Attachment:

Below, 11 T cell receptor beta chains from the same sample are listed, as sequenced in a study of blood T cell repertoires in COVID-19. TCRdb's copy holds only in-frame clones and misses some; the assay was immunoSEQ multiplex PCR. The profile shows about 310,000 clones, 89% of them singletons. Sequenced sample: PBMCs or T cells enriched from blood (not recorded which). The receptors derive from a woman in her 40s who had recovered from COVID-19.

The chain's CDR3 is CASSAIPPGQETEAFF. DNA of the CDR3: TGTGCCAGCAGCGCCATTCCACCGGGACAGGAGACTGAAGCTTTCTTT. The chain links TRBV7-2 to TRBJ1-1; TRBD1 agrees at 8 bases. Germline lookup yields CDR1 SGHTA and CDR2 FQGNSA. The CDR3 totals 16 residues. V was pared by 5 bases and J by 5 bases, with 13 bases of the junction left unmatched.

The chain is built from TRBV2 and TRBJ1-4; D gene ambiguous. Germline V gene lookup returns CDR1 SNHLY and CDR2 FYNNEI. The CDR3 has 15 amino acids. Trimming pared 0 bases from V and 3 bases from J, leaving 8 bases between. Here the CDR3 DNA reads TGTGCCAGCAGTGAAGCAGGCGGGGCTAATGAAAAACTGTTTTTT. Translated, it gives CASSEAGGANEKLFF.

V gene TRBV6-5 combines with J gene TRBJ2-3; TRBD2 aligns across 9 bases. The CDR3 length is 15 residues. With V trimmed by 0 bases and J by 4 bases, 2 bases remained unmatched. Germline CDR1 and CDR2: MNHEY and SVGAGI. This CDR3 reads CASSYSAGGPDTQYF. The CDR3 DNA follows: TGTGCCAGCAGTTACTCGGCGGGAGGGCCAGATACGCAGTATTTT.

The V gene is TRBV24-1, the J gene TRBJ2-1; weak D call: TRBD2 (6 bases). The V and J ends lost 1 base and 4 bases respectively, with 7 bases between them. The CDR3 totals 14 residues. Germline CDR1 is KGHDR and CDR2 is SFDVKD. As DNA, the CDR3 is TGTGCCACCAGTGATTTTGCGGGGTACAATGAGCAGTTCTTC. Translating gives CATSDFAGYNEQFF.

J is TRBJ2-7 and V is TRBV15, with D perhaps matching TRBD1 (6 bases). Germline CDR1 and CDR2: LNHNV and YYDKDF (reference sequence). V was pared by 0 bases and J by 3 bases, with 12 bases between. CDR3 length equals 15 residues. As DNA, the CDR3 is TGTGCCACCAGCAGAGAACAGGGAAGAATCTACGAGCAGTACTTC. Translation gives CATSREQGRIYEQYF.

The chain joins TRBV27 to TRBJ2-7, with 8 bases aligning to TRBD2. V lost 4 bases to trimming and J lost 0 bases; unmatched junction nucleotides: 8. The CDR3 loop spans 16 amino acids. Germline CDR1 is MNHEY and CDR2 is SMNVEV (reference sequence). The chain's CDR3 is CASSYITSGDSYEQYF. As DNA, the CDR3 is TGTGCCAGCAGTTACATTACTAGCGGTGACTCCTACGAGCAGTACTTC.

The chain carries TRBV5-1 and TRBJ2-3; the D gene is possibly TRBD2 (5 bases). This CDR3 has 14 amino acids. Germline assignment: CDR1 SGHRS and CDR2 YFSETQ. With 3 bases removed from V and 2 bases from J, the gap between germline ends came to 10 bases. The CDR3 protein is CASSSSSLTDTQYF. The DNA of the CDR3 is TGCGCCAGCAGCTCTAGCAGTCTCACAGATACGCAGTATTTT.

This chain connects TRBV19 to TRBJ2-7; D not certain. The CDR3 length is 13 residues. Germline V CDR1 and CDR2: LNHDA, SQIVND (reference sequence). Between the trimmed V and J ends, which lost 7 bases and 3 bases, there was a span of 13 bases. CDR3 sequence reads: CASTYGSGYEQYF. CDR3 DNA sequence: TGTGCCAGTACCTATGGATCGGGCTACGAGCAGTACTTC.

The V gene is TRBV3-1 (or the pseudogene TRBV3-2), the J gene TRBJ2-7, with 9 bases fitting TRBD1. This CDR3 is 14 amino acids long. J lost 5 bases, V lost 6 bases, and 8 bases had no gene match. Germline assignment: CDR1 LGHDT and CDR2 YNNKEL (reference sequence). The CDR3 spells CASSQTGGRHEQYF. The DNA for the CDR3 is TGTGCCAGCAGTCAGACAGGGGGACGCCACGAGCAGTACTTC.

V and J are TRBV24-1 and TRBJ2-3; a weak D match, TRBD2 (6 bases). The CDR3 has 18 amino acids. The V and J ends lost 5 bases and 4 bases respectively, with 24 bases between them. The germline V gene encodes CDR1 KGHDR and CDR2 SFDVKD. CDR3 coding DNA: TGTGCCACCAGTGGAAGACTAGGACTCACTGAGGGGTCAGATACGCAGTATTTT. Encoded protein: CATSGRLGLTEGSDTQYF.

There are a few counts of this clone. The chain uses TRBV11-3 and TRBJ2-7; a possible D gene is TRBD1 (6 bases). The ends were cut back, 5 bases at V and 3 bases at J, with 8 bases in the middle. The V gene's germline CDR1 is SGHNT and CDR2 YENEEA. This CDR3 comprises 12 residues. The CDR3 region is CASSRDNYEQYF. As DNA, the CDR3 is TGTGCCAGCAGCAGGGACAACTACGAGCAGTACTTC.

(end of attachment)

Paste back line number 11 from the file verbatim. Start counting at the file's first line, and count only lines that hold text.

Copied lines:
V and J are TRBV24-1 and TRBJ2-3; a weak D match, TRBD2 (6 bases). The CDR3 has 18 amino acids. The V and J ends lost 5 bases and 4 bases respectively, with 24 bases between them. The germline V gene encodes CDR1 KGHDR and CDR2 SFDVKD. CDR3 coding DNA: TGTGCCACCAGTGGAAGACTAGGACTCACTGAGGGGTCAGATACGCAGTATTTT. Encoded protein: CATSGRLGLTEGSDTQYF.